On July 18, 2008, a team of United States servicemen and law enforcement officers, and others assisting them, attempted to interview Aafia Siddiqui in Ghazni, Afghanistan, where she had been detained by local police the day before. The United States interview team included, among others: three officers and employees of the United States Army; two officers and employees of the Federal Bureau of Investigation; and two United States Army contract interpreters.
The interview of Siddiqui was to take place at an Afghan police compound in Ghazni. In a second-floor meeting room at the compound — where Siddiqui was being held, unbeknownst to the United States interview team, unsecured, behind a curtain — Siddiqui obtained one of the United States Army officer’s M-4 rifle and attempted to fire it, and did fire it, at another United States Army officer and other members of United States interview team. Siddiqui repeatedly stated her intent and desire to kill Americans.
Siddiqui then assaulted one of the United States Army interpreters, as he attempted to obtain the M-4 rifle from her. Siddiqui subsequently assaulted one of the FBI agents and one of the United States Army officers, as they attempted to subdue her.
On the previous day, July 17, 2008, when Siddiqui was detained by Afghan authorities, a number of items were in her possession, including handwritten notes that referred to a ‘mass casualty attack’ and that listed various locations in the United States, including Plum Island, the Empire State Building, the Statue of Liberty, Wall Street, and the Brooklyn Bridge.
Other notes in Siddiqui’s possession referred to the construction of ‘dirty bombs,’ and discussed various ways to attack “enemies,” including by destroying reconnaissance drones, using underwater bombs, and using gliders. Siddiqui also possessed a computer thumb drive that contained correspondence referring to specific ‘cells,’ ‘attacks’ by certain ‘cells,’ and ‘enemies.’ Other documents on the thumb drive discussed recruitment and training.
At that time, the indictment said that Aafia Siddiqui was “a 36-year-old Pakistani woman” who “resided in the United States from in or about 1991 until June 2002, and obtained degrees from the Massachusetts Institute of Technology and Brandeis University. Siddiqui returned to the United States on December 25, 2002, and departed on January 2, 2003.”
The release said:
Siddiqui is charged in the Indictment with: (1) one count of attempting to kill United States nationals outside the United States; (2) one count of attempting to kill United States officers and employees; (3) one count of armed assault of United States officers and employees; (4) one count of using and carrying a firearm during and in relation to a crime of violence; and (5) three counts of assault of United States officers and employees.
She was later convicted.
According to Counter Extremism, “on February 3, 2010, Following a two-week trial in New York City, Siddiqui was convicted of all charges against her. She was never charged with terrorism-related offenses. Thousands protested across Pakistan following her conviction. That September, Siddiqui was sentenced to 86 years in prison.”
The site reported that Siddiqui’s imprisonment has made her a “superstar” among terrorist groups and in Pakistan.
Foreign Policy reported that Aafia “who’s known in counterterrorism circles as ‘Lady al Qaeda,’ has been linked to 9/11 ringleader Khalid Sheikh Mohammed and was once on the FBI’s most-wanted terrorists list.”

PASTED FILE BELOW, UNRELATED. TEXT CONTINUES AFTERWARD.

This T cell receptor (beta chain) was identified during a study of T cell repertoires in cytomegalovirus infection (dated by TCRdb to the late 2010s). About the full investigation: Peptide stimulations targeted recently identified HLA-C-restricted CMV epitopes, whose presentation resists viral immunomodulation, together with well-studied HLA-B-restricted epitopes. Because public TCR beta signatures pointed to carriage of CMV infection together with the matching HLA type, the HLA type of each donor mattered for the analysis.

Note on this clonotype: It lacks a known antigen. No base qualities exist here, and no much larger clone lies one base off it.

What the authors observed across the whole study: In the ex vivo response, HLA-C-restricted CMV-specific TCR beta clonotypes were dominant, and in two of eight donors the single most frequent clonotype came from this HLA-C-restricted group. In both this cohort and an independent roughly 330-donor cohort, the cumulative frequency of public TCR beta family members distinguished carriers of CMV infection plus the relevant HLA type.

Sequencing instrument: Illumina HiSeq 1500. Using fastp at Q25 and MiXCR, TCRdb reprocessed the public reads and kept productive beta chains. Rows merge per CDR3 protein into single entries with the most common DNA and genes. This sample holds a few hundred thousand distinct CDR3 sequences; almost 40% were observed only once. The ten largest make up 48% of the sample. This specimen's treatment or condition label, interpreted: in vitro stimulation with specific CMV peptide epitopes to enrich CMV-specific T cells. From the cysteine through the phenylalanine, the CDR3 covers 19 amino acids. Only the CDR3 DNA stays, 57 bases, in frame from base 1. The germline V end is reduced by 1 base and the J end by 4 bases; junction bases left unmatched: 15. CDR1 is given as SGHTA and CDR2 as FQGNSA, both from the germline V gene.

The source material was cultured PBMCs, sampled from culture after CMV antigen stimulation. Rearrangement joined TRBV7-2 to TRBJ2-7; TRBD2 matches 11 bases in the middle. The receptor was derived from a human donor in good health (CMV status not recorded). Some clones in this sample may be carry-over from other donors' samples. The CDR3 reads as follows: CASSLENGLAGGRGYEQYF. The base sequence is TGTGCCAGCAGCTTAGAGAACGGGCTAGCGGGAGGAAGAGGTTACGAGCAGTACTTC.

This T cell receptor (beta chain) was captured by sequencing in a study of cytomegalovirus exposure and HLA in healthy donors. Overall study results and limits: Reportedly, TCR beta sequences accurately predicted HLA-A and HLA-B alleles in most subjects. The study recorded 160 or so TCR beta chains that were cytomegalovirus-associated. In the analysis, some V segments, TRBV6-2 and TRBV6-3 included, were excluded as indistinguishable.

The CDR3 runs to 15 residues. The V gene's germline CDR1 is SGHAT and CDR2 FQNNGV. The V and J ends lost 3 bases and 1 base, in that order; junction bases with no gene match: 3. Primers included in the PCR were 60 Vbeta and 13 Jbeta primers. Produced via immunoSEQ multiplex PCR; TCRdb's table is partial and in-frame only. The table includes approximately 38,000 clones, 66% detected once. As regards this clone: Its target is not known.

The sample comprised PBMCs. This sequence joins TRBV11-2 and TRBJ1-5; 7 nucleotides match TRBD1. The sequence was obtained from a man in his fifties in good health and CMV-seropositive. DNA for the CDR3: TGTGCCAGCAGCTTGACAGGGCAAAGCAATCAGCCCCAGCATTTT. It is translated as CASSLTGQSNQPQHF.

Foreign Policy explains of Aafia:
Siddiqui was arrested in 2008 in Afghanistan carrying sodium cyanide, as well as documents describing how to make chemical weapons and dirty bombs and how to weaponize Ebola. When FBI and military officials tried to question Siddiqui, she grabbed a weapon left on the table in her interrogation room and fired upon them.
5. The Synagogue’s Rabbi Said ‘I Am Grateful That We Made It Out. I Am Grateful to Be Alive’
The congregation’s rabbi is Charlie Cytron-Walker. A biography for the rabbi on the synagogue’s website says that “Charlie Cytron-Walker has been the rabbi at Congregation Beth Israel in Colleyville, TX since 2006. He is CBI’s first full-time rabbi.”
Rabbi Charlie is originally from Lansing, Michigan and he graduated from the University of Michigan in 1998. Among other college experiences, he spent forty-eight hours on the streets as someone who was homeless and danced for over twenty-four hours as a part of a Dance Marathon. After graduating, Rabbi Charlie worked at Focus: HOPE, a civil and human rights organization in Detroit, Michigan, and then became the assistant director of the Amherst Survival Center, which housed a food pantry, free store, and soup kitchen in North Amherst, Massachusetts.
Rabbi Charlie attended Hebrew Union College-Jewish Institute of Religion at its Jerusalem and Cincinnati campuses, receiving his rabbinical ordination in 2006 and M.A. in Hebrew Letters in 2005. His rabbinical thesis was titled, “Jewish Service-Learning: Integrating Talmud Torah and Ma’asim Tovim”. As a student, he served congregations in Ishpeming, MI, Fort Walton Beach, FL, and Cincinnati, OH. During his time at HUC-JIR, he received multiple awards for his service to the community, along with an award for leadership from QESHET: A Network of LGBT Reform Rabbis.
He is married with two daughters. He issued a statement on Facebook the morning after he and the other hostages were freed saying, “I am thankful and filled with appreciation for all of the vigils and prayers and love and support, all of the law enforcement and first responders who cared for us, all of the security training that helped save us.”
The other hostages have not been identified. They have not spoken publicly about what happened while they were being held. The rabbi added, “I am grateful for my family. I am grateful for the CBI Community, the Jewish Community, the Human Community. I am grateful that we made it out. I am grateful to be alive.”